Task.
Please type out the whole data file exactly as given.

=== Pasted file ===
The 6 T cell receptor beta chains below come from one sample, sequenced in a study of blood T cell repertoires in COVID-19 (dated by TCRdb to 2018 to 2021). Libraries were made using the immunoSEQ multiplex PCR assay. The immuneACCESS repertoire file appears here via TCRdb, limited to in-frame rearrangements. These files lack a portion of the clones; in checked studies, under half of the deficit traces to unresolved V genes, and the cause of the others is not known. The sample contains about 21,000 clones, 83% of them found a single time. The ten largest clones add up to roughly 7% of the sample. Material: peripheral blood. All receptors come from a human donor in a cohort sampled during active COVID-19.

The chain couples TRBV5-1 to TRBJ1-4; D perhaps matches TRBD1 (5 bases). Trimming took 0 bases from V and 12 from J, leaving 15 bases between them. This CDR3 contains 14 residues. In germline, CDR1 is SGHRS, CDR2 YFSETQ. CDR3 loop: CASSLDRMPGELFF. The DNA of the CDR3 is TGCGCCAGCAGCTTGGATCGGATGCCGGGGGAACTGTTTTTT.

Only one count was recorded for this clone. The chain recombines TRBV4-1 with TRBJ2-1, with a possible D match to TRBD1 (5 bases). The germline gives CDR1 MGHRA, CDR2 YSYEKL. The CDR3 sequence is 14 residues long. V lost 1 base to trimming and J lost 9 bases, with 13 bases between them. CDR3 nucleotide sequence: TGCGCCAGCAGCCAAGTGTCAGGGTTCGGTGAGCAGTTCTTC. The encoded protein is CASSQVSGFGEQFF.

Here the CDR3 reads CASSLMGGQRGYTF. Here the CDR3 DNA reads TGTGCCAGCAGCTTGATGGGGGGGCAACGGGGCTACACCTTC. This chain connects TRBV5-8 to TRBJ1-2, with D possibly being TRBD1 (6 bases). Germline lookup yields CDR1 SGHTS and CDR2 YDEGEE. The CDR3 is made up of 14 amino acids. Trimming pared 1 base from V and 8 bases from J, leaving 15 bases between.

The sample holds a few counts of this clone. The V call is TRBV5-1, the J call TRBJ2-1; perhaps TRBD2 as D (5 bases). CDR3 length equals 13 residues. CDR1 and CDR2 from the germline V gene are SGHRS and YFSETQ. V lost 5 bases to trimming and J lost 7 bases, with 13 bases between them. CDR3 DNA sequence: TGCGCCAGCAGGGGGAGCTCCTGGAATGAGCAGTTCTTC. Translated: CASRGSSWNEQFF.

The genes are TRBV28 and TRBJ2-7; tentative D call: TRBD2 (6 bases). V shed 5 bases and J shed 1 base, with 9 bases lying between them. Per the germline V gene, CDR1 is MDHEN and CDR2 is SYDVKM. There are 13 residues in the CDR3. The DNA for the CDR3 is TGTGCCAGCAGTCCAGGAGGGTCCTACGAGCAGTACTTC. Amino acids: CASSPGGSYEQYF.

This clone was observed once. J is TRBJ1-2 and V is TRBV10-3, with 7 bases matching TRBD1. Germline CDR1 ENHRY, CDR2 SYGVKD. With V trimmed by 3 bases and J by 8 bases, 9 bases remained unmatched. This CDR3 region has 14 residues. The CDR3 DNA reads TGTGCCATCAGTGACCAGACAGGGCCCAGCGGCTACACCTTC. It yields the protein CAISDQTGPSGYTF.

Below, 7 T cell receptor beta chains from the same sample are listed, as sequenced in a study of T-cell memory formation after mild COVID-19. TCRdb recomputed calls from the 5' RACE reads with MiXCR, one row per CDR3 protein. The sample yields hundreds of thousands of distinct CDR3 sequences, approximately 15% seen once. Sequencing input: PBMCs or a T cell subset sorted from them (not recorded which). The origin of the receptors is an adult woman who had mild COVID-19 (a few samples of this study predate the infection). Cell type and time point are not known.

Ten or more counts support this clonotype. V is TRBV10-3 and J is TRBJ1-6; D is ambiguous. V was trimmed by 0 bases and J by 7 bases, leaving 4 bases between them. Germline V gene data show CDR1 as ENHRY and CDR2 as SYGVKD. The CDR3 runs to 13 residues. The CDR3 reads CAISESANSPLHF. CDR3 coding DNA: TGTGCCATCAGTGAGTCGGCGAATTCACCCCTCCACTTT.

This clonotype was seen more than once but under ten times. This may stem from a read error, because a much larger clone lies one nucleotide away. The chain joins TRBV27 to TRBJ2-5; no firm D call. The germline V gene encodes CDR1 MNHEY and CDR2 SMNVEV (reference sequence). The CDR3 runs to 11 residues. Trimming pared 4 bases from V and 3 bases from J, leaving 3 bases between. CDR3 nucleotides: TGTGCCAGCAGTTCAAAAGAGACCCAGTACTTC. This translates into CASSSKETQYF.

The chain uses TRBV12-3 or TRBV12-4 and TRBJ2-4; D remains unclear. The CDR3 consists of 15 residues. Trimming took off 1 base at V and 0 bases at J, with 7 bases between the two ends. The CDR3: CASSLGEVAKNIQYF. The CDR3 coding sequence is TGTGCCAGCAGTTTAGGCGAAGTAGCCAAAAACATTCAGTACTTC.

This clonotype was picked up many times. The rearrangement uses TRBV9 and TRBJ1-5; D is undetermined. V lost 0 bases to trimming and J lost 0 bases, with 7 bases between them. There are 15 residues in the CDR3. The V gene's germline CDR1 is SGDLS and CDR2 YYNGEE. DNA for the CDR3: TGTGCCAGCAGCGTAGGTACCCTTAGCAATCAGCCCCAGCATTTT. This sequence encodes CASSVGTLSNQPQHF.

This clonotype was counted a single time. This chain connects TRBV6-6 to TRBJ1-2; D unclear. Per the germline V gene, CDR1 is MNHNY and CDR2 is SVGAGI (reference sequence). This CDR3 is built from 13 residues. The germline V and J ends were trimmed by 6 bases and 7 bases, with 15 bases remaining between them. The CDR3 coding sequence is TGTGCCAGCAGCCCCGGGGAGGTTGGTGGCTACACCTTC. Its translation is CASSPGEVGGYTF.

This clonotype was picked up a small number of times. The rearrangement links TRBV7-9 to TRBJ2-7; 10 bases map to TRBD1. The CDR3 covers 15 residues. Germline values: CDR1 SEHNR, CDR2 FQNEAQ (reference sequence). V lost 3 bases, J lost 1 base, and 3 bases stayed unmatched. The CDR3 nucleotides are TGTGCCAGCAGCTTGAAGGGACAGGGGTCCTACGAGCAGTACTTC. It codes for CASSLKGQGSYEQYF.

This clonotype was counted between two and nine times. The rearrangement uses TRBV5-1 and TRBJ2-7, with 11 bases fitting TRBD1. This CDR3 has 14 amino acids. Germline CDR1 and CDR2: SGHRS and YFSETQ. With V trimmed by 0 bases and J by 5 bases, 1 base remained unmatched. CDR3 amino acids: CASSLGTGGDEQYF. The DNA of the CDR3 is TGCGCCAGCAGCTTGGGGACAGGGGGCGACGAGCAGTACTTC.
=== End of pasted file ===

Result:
The 6 T cell receptor beta chains below come from one sample, sequenced in a study of blood T cell repertoires in COVID-19 (dated by TCRdb to 2018 to 2021). Libraries were made using the immunoSEQ multiplex PCR assay. The immuneACCESS repertoire file appears here via TCRdb, limited to in-frame rearrangements. These files lack a portion of the clones; in checked studies, under half of the deficit traces to unresolved V genes, and the cause of the others is not known. The sample contains about 21,000 clones, 83% of them found a single time. The ten largest clones add up to roughly 7% of the sample. Material: peripheral blood. All receptors come from a human donor in a cohort sampled during active COVID-19.

The chain couples TRBV5-1 to TRBJ1-4; D perhaps matches TRBD1 (5 bases). Trimming took 0 bases from V and 12 from J, leaving 15 bases between them. This CDR3 contains 14 residues. In germline, CDR1 is SGHRS, CDR2 YFSETQ. CDR3 loop: CASSLDRMPGELFF. The DNA of the CDR3 is TGCGCCAGCAGCTTGGATCGGATGCCGGGGGAACTGTTTTTT.

Only one count was recorded for this clone. The chain recombines TRBV4-1 with TRBJ2-1, with a possible D match to TRBD1 (5 bases). The germline gives CDR1 MGHRA, CDR2 YSYEKL. The CDR3 sequence is 14 residues long. V lost 1 base to trimming and J lost 9 bases, with 13 bases between them. CDR3 nucleotide sequence: TGCGCCAGCAGCCAAGTGTCAGGGTTCGGTGAGCAGTTCTTC. The encoded protein is CASSQVSGFGEQFF.

Here the CDR3 reads CASSLMGGQRGYTF. Here the CDR3 DNA reads TGTGCCAGCAGCTTGATGGGGGGGCAACGGGGCTACACCTTC. This chain connects TRBV5-8 to TRBJ1-2, with D possibly being TRBD1 (6 bases). Germline lookup yields CDR1 SGHTS and CDR2 YDEGEE. The CDR3 is made up of 14 amino acids. Trimming pared 1 base from V and 8 bases from J, leaving 15 bases between.

The sample holds a few counts of this clone. The V call is TRBV5-1, the J call TRBJ2-1; perhaps TRBD2 as D (5 bases). CDR3 length equals 13 residues. CDR1 and CDR2 from the germline V gene are SGHRS and YFSETQ. V lost 5 bases to trimming and J lost 7 bases, with 13 bases between them. CDR3 DNA sequence: TGCGCCAGCAGGGGGAGCTCCTGGAATGAGCAGTTCTTC. Translated: CASRGSSWNEQFF.

The genes are TRBV28 and TRBJ2-7; tentative D call: TRBD2 (6 bases). V shed 5 bases and J shed 1 base, with 9 bases lying between them. Per the germline V gene, CDR1 is MDHEN and CDR2 is SYDVKM. There are 13 residues in the CDR3. The DNA for the CDR3 is TGTGCCAGCAGTCCAGGAGGGTCCTACGAGCAGTACTTC. Amino acids: CASSPGGSYEQYF.

This clone was observed once. J is TRBJ1-2 and V is TRBV10-3, with 7 bases matching TRBD1. Germline CDR1 ENHRY, CDR2 SYGVKD. With V trimmed by 3 bases and J by 8 bases, 9 bases remained unmatched. This CDR3 region has 14 residues. The CDR3 DNA reads TGTGCCATCAGTGACCAGACAGGGCCCAGCGGCTACACCTTC. It yields the protein CAISDQTGPSGYTF.

Below, 7 T cell receptor beta chains from the same sample are listed, as sequenced in a study of T-cell memory formation after mild COVID-19. TCRdb recomputed calls from the 5' RACE reads with MiXCR, one row per CDR3 protein. The sample yields hundreds of thousands of distinct CDR3 sequences, approximately 15% seen once. Sequencing input: PBMCs or a T cell subset sorted from them (not recorded which). The origin of the receptors is an adult woman who had mild COVID-19 (a few samples of this study predate the infection). Cell type and time point are not known.

Ten or more counts support this clonotype. V is TRBV10-3 and J is TRBJ1-6; D is ambiguous. V was trimmed by 0 bases and J by 7 bases, leaving 4 bases between them. Germline V gene data show CDR1 as ENHRY and CDR2 as SYGVKD. The CDR3 runs to 13 residues. The CDR3 reads CAISESANSPLHF. CDR3 coding DNA: TGTGCCATCAGTGAGTCGGCGAATTCACCCCTCCACTTT.

This clonotype was seen more than once but under ten times. This may stem from a read error, because a much larger clone lies one nucleotide away. The chain joins TRBV27 to TRBJ2-5; no firm D call. The germline V gene encodes CDR1 MNHEY and CDR2 SMNVEV (reference sequence). The CDR3 runs to 11 residues. Trimming pared 4 bases from V and 3 bases from J, leaving 3 bases between. CDR3 nucleotides: TGTGCCAGCAGTTCAAAAGAGACCCAGTACTTC. This translates into CASSSKETQYF.

The chain uses TRBV12-3 or TRBV12-4 and TRBJ2-4; D remains unclear. The CDR3 consists of 15 residues. Trimming took off 1 base at V and 0 bases at J, with 7 bases between the two ends. The CDR3: CASSLGEVAKNIQYF. The CDR3 coding sequence is TGTGCCAGCAGTTTAGGCGAAGTAGCCAAAAACATTCAGTACTTC.

This clonotype was picked up many times. The rearrangement uses TRBV9 and TRBJ1-5; D is undetermined. V lost 0 bases to trimming and J lost 0 bases, with 7 bases between them. There are 15 residues in the CDR3. The V gene's germline CDR1 is SGDLS and CDR2 YYNGEE. DNA for the CDR3: TGTGCCAGCAGCGTAGGTACCCTTAGCAATCAGCCCCAGCATTTT. This sequence encodes CASSVGTLSNQPQHF.

This clonotype was counted a single time. This chain connects TRBV6-6 to TRBJ1-2; D unclear. Per the germline V gene, CDR1 is MNHNY and CDR2 is SVGAGI (reference sequence). This CDR3 is built from 13 residues. The germline V and J ends were trimmed by 6 bases and 7 bases, with 15 bases remaining between them. The CDR3 coding sequence is TGTGCCAGCAGCCCCGGGGAGGTTGGTGGCTACACCTTC. Its translation is CASSPGEVGGYTF.

This clonotype was picked up a small number of times. The rearrangement links TRBV7-9 to TRBJ2-7; 10 bases map to TRBD1. The CDR3 covers 15 residues. Germline values: CDR1 SEHNR, CDR2 FQNEAQ (reference sequence). V lost 3 bases, J lost 1 base, and 3 bases stayed unmatched. The CDR3 nucleotides are TGTGCCAGCAGCTTGAAGGGACAGGGGTCCTACGAGCAGTACTTC. It codes for CASSLKGQGSYEQYF.

This clonotype was counted between two and nine times. The rearrangement uses TRBV5-1 and TRBJ2-7, with 11 bases fitting TRBD1. This CDR3 has 14 amino acids. Germline CDR1 and CDR2: SGHRS and YFSETQ. With V trimmed by 0 bases and J by 5 bases, 1 base remained unmatched. CDR3 amino acids: CASSLGTGGDEQYF. The DNA of the CDR3 is TGCGCCAGCAGCTTGGGGACAGGGGGCGACGAGCAGTACTTC.